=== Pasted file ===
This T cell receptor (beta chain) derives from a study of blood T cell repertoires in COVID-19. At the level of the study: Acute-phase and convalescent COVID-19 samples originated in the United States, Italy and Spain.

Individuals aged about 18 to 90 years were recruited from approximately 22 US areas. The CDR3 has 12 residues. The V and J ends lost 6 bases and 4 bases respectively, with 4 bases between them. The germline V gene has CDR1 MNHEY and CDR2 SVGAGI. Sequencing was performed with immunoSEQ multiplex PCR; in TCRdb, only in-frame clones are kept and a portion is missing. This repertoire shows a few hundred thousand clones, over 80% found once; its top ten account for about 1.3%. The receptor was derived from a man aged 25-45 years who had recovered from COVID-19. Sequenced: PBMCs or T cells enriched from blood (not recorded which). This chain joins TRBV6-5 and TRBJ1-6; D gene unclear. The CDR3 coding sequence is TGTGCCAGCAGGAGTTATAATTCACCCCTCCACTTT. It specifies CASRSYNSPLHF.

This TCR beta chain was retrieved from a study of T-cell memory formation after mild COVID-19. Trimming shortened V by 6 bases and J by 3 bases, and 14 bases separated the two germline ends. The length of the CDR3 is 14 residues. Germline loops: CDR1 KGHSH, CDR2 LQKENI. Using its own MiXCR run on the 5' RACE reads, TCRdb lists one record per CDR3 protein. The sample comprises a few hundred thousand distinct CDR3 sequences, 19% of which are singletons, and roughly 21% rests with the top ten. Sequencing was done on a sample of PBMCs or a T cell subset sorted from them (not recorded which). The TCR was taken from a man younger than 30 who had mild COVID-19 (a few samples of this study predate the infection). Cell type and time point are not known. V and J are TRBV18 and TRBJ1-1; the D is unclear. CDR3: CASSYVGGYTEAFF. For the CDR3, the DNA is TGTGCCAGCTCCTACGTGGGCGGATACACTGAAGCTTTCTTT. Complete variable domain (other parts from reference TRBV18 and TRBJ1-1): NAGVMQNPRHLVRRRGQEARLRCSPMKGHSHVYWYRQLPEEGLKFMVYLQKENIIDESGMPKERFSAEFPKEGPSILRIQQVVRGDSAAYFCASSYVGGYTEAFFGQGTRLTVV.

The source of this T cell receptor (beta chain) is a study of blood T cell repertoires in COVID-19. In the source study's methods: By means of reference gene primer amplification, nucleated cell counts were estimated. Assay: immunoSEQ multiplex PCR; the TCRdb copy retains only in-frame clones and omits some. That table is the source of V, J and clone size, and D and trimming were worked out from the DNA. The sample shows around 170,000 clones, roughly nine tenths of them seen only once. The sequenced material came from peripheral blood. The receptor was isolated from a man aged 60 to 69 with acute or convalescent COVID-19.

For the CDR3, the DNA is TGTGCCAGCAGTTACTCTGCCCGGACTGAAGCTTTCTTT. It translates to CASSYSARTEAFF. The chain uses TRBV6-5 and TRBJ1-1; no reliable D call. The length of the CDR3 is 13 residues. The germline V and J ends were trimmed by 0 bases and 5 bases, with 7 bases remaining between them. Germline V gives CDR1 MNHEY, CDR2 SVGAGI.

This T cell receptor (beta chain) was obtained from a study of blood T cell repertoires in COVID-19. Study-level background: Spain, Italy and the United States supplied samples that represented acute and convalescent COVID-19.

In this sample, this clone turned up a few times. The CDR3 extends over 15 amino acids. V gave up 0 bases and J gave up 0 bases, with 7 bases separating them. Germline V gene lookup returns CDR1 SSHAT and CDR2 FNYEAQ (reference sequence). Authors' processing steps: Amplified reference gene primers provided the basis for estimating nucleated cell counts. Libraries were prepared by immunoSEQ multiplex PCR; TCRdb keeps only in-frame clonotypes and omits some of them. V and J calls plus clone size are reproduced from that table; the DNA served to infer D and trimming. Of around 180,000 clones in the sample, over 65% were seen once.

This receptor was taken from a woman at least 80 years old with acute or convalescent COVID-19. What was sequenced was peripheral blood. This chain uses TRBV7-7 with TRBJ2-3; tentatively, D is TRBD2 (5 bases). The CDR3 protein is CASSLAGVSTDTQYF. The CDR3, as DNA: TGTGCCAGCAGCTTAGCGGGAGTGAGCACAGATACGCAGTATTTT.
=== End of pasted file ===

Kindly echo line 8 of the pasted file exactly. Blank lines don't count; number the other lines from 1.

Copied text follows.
This receptor was taken from a woman at least 80 years old with acute or convalescent COVID-19. What was sequenced was peripheral blood. This chain uses TRBV7-7 with TRBJ2-3; tentatively, D is TRBD2 (5 bases). The CDR3 protein is CASSLAGVSTDTQYF. The CDR3, as DNA: TGTGCCAGCAGCTTAGCGGGAGTGAGCACAGATACGCAGTATTTT.